The 100 billion euro ($125 billion) support package for Spain's banking system is more than twice the minimum required amount estimated by the International Monetary Fund, but a poor economic outlook means the country will likely need a  bailout as well, analysts at Capital Economics say.  

The country's public debt-to-gross domestic product ratio is relatively low at around 70%, but the banking package will raise it by around 10%, and weak economic growth will continue to hamper efforts to bring the deficit down.

“Against this background, Spain’s fiscal position may soon look rather less favorable relative to the other bailout recipients,” Capital Economics adds.

The analysts praise the swift construction of the support package — in contrast to many of the policy measures during the crisis. And unlike the other bailouts, the agreement does not impose additional austerity on Spain. “Together, these points could reduce the contagion effects on Spain from the ongoing problems in the smaller economies,” they say.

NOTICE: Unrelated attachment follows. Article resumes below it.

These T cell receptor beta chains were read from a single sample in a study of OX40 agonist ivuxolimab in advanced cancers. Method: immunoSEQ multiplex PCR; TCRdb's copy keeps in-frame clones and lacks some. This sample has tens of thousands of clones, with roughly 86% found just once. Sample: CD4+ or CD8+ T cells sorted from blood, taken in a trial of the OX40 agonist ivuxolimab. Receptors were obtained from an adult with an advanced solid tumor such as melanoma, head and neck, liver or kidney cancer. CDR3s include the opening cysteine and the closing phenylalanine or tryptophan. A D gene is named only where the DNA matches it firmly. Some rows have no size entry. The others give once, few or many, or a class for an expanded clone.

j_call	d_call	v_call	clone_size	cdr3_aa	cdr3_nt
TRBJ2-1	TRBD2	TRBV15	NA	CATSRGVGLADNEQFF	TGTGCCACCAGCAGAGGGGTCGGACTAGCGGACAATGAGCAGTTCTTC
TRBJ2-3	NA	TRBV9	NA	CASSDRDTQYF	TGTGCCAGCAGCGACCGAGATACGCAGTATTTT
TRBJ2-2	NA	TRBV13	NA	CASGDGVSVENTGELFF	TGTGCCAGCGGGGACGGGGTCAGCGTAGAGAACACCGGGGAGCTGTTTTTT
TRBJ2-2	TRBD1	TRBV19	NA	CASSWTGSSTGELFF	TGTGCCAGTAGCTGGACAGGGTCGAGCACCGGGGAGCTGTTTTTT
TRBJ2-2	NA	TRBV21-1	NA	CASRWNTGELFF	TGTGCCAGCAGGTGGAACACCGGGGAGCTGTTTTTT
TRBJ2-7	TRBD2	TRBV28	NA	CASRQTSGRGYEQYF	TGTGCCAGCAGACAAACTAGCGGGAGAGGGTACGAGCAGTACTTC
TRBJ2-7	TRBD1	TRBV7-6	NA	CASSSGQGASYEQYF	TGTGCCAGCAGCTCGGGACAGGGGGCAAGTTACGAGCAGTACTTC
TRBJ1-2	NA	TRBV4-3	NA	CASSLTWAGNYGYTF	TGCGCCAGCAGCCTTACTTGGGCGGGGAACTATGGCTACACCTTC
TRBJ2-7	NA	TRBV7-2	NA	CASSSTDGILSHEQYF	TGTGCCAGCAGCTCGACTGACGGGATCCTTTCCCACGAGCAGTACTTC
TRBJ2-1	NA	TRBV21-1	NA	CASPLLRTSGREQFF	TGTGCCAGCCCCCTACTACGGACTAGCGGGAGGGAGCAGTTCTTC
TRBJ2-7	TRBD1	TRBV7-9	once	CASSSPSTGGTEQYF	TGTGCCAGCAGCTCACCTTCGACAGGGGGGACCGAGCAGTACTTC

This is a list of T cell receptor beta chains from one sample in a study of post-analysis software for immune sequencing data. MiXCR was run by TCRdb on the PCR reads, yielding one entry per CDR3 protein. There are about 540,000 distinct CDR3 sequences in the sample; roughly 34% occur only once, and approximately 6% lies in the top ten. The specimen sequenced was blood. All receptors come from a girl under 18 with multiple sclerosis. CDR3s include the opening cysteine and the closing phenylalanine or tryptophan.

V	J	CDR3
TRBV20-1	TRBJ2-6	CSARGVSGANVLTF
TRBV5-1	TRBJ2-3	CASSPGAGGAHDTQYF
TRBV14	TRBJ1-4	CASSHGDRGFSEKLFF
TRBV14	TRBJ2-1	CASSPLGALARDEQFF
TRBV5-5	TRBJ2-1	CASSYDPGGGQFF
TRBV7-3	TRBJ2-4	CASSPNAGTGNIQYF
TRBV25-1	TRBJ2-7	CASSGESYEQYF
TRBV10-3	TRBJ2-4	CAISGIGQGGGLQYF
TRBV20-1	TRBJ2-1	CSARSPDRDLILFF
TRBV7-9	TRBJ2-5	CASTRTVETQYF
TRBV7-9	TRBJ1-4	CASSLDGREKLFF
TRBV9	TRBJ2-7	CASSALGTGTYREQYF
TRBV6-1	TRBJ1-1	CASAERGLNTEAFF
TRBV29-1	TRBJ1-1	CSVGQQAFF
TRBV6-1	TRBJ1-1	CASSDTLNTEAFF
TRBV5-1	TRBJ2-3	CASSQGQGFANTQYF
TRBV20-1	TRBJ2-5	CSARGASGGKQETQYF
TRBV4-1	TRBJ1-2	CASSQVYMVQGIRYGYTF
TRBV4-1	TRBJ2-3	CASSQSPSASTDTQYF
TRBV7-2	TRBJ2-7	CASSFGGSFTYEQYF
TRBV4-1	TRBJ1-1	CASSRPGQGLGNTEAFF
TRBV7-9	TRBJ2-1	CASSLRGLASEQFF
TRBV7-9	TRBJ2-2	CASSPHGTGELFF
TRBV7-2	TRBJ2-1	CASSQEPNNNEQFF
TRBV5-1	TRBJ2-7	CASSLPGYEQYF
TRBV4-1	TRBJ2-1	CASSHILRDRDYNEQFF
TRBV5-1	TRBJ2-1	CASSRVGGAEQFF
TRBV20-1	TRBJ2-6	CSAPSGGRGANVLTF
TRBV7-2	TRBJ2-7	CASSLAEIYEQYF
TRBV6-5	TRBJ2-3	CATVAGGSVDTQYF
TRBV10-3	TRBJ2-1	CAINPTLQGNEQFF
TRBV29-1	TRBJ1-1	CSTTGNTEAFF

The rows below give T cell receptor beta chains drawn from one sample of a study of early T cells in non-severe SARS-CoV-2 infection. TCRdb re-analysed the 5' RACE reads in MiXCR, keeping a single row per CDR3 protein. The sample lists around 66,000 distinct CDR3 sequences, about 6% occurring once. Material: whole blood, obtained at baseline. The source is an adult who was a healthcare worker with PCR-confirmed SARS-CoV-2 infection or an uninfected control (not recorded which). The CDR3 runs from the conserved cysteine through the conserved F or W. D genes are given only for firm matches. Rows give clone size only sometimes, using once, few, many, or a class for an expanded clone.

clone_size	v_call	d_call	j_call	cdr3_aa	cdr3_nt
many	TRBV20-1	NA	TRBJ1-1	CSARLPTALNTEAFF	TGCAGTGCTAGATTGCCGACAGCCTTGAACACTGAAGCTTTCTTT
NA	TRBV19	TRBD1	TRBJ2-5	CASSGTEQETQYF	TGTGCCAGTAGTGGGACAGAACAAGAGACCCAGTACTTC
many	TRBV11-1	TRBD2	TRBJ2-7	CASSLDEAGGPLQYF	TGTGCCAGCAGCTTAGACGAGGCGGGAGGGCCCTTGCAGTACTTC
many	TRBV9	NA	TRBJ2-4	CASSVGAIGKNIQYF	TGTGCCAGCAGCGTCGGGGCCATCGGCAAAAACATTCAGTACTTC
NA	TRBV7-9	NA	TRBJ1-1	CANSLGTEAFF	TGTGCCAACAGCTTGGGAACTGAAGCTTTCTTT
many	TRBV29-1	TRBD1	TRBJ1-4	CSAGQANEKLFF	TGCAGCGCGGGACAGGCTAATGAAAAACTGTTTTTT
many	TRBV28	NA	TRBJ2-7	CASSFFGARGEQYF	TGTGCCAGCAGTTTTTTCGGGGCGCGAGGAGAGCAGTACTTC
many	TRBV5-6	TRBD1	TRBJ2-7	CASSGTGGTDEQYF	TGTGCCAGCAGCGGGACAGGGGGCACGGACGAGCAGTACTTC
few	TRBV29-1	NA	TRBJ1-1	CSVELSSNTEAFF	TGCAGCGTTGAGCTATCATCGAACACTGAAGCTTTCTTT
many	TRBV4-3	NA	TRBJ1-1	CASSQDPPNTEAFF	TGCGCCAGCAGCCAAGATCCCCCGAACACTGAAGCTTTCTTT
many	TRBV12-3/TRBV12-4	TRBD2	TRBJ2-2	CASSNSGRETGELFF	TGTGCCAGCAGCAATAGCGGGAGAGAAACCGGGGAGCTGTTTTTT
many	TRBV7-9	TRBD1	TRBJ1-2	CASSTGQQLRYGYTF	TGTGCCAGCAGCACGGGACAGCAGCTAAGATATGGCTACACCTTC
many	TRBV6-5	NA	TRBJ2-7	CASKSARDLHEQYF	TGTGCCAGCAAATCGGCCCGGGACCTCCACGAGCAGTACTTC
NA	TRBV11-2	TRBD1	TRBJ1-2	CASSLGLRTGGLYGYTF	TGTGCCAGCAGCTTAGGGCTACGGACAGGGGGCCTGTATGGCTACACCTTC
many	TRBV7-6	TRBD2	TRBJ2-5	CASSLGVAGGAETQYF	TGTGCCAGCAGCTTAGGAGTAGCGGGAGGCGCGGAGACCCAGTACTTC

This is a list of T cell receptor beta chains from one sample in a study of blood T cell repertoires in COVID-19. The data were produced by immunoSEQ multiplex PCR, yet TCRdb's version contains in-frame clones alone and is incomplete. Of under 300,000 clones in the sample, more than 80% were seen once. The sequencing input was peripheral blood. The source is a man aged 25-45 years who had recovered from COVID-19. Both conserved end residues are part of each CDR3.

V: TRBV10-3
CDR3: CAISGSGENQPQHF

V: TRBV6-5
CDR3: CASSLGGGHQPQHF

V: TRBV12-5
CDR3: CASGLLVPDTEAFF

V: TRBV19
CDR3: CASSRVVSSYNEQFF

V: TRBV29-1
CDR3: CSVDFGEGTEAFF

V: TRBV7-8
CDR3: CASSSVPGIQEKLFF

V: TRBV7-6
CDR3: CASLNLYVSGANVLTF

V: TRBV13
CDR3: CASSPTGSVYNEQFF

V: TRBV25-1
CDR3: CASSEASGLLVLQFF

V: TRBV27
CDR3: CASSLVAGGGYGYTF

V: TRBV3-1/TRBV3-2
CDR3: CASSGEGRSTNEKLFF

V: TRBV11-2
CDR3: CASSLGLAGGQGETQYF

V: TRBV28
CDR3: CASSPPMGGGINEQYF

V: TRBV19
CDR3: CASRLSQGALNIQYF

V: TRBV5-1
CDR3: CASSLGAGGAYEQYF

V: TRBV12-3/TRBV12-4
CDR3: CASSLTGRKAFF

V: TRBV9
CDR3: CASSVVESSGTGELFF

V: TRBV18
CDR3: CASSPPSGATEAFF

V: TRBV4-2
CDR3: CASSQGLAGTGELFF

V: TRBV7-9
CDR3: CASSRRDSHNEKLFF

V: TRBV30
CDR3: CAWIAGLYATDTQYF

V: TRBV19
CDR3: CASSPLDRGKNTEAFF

However, there are question marks over what the deal will mean for the already crumbling sense of economic unity across the eurozone. Cries of foul from other bailout recipients whose support packages came with significantly more onerous conditions attached are filling the air.

Citing sky-high unemployment and falling property prices, Capital Economics suspects the full extent of Spanish banking losses has yet to be uncovered.